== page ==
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Employee relations IS your number one brand strategy!


Jenny Smatt, MSc.

In this article, we will explore some easy-to-understand insights that will help you craft a winning team that drives your business towards unprecedented success.

Developing a brand strategy for organizations is often a process that is carefully crafted by organizational leaders and aligned with a well-thought out strategy. Businesses have great intentions about how their brand represents and accordingly shapes the culture of their employees. Similarly, there is an assumption about how everyone should conduct business and their respective roles. The reality is that the culture of an organization is largely shaped by the Employee Relations Strategy (“ERS”) and not the external Brand Strategy. The organic growth of a healthy employee/employer relationship does not happen overnight; nor does it happen by default because the leaders of an organization have defined and declared their brand.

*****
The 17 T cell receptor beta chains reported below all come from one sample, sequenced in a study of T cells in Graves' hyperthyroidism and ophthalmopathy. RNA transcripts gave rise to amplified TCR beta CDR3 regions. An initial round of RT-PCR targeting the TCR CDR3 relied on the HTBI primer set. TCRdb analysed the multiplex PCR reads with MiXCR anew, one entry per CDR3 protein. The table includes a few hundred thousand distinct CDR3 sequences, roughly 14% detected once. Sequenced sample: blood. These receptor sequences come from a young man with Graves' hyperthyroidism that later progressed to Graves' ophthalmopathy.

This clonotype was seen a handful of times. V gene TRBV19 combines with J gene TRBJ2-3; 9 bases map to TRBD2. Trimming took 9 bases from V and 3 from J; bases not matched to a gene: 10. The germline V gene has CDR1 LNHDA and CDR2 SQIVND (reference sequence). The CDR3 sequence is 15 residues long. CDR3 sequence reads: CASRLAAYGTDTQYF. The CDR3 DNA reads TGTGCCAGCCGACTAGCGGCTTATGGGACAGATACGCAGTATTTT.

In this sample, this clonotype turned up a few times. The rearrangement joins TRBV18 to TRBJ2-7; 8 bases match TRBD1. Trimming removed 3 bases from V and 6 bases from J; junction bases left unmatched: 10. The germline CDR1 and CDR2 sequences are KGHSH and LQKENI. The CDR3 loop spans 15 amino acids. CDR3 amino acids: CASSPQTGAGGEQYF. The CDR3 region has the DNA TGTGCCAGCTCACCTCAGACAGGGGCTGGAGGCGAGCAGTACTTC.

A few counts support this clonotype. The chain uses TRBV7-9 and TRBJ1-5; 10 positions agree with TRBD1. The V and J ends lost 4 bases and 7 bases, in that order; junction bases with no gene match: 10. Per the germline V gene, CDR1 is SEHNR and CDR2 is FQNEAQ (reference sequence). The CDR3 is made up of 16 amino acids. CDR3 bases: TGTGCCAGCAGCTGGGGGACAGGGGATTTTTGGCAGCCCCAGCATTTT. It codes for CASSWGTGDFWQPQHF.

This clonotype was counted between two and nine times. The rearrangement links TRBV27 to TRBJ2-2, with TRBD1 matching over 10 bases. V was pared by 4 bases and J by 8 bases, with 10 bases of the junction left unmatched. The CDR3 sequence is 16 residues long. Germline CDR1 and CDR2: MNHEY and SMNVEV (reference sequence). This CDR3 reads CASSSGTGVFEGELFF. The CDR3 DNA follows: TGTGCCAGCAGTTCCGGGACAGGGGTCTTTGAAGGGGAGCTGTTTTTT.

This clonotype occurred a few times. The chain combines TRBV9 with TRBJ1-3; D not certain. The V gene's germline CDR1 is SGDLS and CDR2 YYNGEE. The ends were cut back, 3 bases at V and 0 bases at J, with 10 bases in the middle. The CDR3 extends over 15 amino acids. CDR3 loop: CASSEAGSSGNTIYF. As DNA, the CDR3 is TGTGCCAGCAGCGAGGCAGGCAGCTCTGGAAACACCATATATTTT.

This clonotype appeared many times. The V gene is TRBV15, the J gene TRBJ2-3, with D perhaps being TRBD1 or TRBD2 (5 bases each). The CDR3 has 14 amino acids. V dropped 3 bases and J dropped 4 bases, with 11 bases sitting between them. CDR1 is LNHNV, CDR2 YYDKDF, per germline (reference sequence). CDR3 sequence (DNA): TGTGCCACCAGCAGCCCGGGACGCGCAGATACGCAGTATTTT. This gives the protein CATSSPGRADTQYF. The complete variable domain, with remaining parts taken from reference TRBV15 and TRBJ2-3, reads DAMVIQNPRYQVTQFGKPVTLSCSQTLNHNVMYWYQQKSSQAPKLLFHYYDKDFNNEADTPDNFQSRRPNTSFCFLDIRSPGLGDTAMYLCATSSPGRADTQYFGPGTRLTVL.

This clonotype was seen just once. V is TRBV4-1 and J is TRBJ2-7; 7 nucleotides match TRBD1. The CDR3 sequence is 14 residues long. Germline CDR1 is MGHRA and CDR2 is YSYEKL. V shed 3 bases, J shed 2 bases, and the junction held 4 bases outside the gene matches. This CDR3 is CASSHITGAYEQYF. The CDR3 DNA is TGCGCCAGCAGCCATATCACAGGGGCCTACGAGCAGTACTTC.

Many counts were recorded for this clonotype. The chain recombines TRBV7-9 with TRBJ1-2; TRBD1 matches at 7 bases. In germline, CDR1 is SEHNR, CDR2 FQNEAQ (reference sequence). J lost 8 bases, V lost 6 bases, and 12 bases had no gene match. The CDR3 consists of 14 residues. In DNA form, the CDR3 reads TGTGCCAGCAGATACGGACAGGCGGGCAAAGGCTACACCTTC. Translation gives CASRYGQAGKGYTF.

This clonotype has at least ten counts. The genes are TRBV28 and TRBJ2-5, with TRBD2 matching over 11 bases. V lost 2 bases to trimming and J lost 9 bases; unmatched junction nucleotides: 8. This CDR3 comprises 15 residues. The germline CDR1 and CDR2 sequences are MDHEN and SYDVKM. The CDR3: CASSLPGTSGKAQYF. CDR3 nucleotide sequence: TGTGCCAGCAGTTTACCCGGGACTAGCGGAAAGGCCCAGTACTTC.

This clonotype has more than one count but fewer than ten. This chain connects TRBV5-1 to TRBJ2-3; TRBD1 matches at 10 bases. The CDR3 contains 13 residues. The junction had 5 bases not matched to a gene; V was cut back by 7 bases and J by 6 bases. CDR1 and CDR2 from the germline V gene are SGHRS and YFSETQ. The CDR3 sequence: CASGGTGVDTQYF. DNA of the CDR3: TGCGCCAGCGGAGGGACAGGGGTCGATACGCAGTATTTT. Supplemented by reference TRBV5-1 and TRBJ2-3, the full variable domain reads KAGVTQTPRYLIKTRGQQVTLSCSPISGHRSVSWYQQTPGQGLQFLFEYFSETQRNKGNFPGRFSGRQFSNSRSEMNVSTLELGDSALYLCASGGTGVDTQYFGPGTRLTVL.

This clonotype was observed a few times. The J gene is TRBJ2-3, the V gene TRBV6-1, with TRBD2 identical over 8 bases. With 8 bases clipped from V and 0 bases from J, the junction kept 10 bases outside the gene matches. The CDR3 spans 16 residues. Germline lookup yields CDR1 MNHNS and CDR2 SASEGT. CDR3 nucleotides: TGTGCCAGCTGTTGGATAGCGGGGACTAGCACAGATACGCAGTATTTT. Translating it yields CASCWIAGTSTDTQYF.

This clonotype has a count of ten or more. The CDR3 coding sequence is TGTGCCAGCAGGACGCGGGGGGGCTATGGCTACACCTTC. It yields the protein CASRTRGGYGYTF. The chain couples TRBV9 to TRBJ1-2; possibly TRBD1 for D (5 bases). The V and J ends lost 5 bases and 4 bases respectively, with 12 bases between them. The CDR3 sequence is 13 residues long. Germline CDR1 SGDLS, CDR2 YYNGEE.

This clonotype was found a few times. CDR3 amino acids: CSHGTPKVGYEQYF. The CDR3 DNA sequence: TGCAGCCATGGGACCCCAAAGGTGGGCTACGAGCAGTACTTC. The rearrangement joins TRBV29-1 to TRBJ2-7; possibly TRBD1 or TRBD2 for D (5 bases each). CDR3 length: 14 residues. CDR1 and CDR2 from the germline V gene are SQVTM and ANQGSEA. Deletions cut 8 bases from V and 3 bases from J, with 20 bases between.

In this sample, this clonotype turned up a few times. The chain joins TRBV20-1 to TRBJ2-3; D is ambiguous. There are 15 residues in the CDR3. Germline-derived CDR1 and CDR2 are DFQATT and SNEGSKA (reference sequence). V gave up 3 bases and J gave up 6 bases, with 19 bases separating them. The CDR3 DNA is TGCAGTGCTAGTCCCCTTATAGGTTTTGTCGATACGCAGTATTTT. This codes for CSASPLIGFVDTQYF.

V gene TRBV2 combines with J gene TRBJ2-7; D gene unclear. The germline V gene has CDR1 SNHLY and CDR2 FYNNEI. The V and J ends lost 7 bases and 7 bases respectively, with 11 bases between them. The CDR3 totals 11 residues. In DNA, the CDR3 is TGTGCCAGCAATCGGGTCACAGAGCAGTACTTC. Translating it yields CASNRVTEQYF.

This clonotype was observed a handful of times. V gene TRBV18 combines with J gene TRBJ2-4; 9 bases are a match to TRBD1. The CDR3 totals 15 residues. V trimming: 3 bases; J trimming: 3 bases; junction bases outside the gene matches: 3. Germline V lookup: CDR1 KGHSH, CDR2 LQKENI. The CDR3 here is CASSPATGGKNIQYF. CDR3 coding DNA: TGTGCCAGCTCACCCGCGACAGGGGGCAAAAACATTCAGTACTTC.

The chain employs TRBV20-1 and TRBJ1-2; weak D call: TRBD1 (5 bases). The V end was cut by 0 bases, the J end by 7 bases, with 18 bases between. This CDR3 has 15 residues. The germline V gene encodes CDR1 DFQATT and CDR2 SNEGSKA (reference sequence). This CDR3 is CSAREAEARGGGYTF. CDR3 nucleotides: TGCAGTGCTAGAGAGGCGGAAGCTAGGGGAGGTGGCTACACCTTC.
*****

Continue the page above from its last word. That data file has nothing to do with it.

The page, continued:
So why is this important to consider? In many organizations employees interact with individuals who are external, whether it be client-facing employees or telephone support. In this case, it’s easy to imagine that they may allude to or directly share a view; either positive or less than favorable view of their employer. Happy and engaged employees always have something good to say about their employer. Unhappy employees can cost a company a great deal in lost productivity from disengagement, errors from negligence and employment claims by reinforcing a negative image or “brand”. Increasing awareness of employee engagement as an extension of your brand is worth considering.